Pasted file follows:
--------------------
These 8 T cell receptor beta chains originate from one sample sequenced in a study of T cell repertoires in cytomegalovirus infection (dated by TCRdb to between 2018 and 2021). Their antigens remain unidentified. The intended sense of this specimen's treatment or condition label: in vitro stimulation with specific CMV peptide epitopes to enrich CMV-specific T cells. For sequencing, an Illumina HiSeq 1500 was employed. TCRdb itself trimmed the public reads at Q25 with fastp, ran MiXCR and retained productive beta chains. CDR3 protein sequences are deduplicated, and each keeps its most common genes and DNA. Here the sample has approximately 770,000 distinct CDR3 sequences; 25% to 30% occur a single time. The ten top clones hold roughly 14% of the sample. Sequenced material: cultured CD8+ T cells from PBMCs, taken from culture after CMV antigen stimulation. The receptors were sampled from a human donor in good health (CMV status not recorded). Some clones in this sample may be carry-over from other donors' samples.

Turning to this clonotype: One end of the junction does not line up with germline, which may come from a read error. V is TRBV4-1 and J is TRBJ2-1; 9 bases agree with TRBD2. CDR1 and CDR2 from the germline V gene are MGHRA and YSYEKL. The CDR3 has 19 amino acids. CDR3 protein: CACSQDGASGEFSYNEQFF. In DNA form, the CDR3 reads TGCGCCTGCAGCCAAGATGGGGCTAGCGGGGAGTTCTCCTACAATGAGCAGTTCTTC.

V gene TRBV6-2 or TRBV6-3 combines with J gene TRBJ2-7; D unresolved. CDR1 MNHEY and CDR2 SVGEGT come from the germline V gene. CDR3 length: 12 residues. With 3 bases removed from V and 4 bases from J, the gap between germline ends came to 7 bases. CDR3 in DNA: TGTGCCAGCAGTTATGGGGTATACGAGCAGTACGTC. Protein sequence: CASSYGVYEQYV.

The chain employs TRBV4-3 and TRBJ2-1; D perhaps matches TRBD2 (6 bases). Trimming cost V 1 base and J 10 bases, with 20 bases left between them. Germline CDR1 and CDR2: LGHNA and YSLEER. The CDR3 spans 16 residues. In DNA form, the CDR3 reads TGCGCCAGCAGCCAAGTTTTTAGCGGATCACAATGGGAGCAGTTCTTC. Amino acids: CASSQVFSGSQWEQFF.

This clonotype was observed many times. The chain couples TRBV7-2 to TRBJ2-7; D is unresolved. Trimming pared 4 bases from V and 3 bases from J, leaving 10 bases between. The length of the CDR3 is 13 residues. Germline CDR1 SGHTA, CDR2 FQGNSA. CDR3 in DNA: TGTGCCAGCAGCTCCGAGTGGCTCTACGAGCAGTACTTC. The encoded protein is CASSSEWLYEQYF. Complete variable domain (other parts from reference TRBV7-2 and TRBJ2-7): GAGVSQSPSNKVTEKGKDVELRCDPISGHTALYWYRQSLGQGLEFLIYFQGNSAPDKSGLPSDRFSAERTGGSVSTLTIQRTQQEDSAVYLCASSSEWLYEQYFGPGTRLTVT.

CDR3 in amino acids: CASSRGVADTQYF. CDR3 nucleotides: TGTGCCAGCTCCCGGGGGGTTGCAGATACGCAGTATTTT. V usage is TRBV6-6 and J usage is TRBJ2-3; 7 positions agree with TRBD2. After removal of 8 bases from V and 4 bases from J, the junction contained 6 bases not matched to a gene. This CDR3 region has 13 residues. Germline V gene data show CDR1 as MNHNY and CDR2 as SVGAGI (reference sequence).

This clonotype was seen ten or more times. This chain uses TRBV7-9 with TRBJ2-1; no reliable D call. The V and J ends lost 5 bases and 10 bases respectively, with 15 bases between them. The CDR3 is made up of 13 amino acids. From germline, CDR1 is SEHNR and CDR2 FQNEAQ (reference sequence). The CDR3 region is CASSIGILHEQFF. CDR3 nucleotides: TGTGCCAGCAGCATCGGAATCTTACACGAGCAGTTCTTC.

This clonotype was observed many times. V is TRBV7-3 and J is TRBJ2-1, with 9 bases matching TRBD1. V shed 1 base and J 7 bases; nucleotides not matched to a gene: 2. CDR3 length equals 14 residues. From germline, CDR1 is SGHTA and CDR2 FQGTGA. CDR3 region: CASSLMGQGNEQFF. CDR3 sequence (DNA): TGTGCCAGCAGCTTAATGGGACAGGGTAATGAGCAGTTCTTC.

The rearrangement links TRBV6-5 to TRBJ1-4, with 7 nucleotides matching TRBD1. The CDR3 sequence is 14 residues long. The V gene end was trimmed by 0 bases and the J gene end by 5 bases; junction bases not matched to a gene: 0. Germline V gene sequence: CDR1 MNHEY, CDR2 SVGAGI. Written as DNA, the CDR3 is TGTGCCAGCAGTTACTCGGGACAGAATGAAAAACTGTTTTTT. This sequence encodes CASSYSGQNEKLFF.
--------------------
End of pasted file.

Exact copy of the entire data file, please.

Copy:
These 8 T cell receptor beta chains originate from one sample sequenced in a study of T cell repertoires in cytomegalovirus infection (dated by TCRdb to between 2018 and 2021). Their antigens remain unidentified. The intended sense of this specimen's treatment or condition label: in vitro stimulation with specific CMV peptide epitopes to enrich CMV-specific T cells. For sequencing, an Illumina HiSeq 1500 was employed. TCRdb itself trimmed the public reads at Q25 with fastp, ran MiXCR and retained productive beta chains. CDR3 protein sequences are deduplicated, and each keeps its most common genes and DNA. Here the sample has approximately 770,000 distinct CDR3 sequences; 25% to 30% occur a single time. The ten top clones hold roughly 14% of the sample. Sequenced material: cultured CD8+ T cells from PBMCs, taken from culture after CMV antigen stimulation. The receptors were sampled from a human donor in good health (CMV status not recorded). Some clones in this sample may be carry-over from other donors' samples.

Turning to this clonotype: One end of the junction does not line up with germline, which may come from a read error. V is TRBV4-1 and J is TRBJ2-1; 9 bases agree with TRBD2. CDR1 and CDR2 from the germline V gene are MGHRA and YSYEKL. The CDR3 has 19 amino acids. CDR3 protein: CACSQDGASGEFSYNEQFF. In DNA form, the CDR3 reads TGCGCCTGCAGCCAAGATGGGGCTAGCGGGGAGTTCTCCTACAATGAGCAGTTCTTC.

V gene TRBV6-2 or TRBV6-3 combines with J gene TRBJ2-7; D unresolved. CDR1 MNHEY and CDR2 SVGEGT come from the germline V gene. CDR3 length: 12 residues. With 3 bases removed from V and 4 bases from J, the gap between germline ends came to 7 bases. CDR3 in DNA: TGTGCCAGCAGTTATGGGGTATACGAGCAGTACGTC. Protein sequence: CASSYGVYEQYV.

The chain employs TRBV4-3 and TRBJ2-1; D perhaps matches TRBD2 (6 bases). Trimming cost V 1 base and J 10 bases, with 20 bases left between them. Germline CDR1 and CDR2: LGHNA and YSLEER. The CDR3 spans 16 residues. In DNA form, the CDR3 reads TGCGCCAGCAGCCAAGTTTTTAGCGGATCACAATGGGAGCAGTTCTTC. Amino acids: CASSQVFSGSQWEQFF.

This clonotype was observed many times. The chain couples TRBV7-2 to TRBJ2-7; D is unresolved. Trimming pared 4 bases from V and 3 bases from J, leaving 10 bases between. The length of the CDR3 is 13 residues. Germline CDR1 SGHTA, CDR2 FQGNSA. CDR3 in DNA: TGTGCCAGCAGCTCCGAGTGGCTCTACGAGCAGTACTTC. The encoded protein is CASSSEWLYEQYF. Complete variable domain (other parts from reference TRBV7-2 and TRBJ2-7): GAGVSQSPSNKVTEKGKDVELRCDPISGHTALYWYRQSLGQGLEFLIYFQGNSAPDKSGLPSDRFSAERTGGSVSTLTIQRTQQEDSAVYLCASSSEWLYEQYFGPGTRLTVT.

CDR3 in amino acids: CASSRGVADTQYF. CDR3 nucleotides: TGTGCCAGCTCCCGGGGGGTTGCAGATACGCAGTATTTT. V usage is TRBV6-6 and J usage is TRBJ2-3; 7 positions agree with TRBD2. After removal of 8 bases from V and 4 bases from J, the junction contained 6 bases not matched to a gene. This CDR3 region has 13 residues. Germline V gene data show CDR1 as MNHNY and CDR2 as SVGAGI (reference sequence).

This clonotype was seen ten or more times. This chain uses TRBV7-9 with TRBJ2-1; no reliable D call. The V and J ends lost 5 bases and 10 bases respectively, with 15 bases between them. The CDR3 is made up of 13 amino acids. From germline, CDR1 is SEHNR and CDR2 FQNEAQ (reference sequence). The CDR3 region is CASSIGILHEQFF. CDR3 nucleotides: TGTGCCAGCAGCATCGGAATCTTACACGAGCAGTTCTTC.

This clonotype was observed many times. V is TRBV7-3 and J is TRBJ2-1, with 9 bases matching TRBD1. V shed 1 base and J 7 bases; nucleotides not matched to a gene: 2. CDR3 length equals 14 residues. From germline, CDR1 is SGHTA and CDR2 FQGTGA. CDR3 region: CASSLMGQGNEQFF. CDR3 sequence (DNA): TGTGCCAGCAGCTTAATGGGACAGGGTAATGAGCAGTTCTTC.

The rearrangement links TRBV6-5 to TRBJ1-4, with 7 nucleotides matching TRBD1. The CDR3 sequence is 14 residues long. The V gene end was trimmed by 0 bases and the J gene end by 5 bases; junction bases not matched to a gene: 0. Germline V gene sequence: CDR1 MNHEY, CDR2 SVGAGI. Written as DNA, the CDR3 is TGTGCCAGCAGTTACTCGGGACAGAATGAAAAACTGTTTTTT. This sequence encodes CASSYSGQNEKLFF.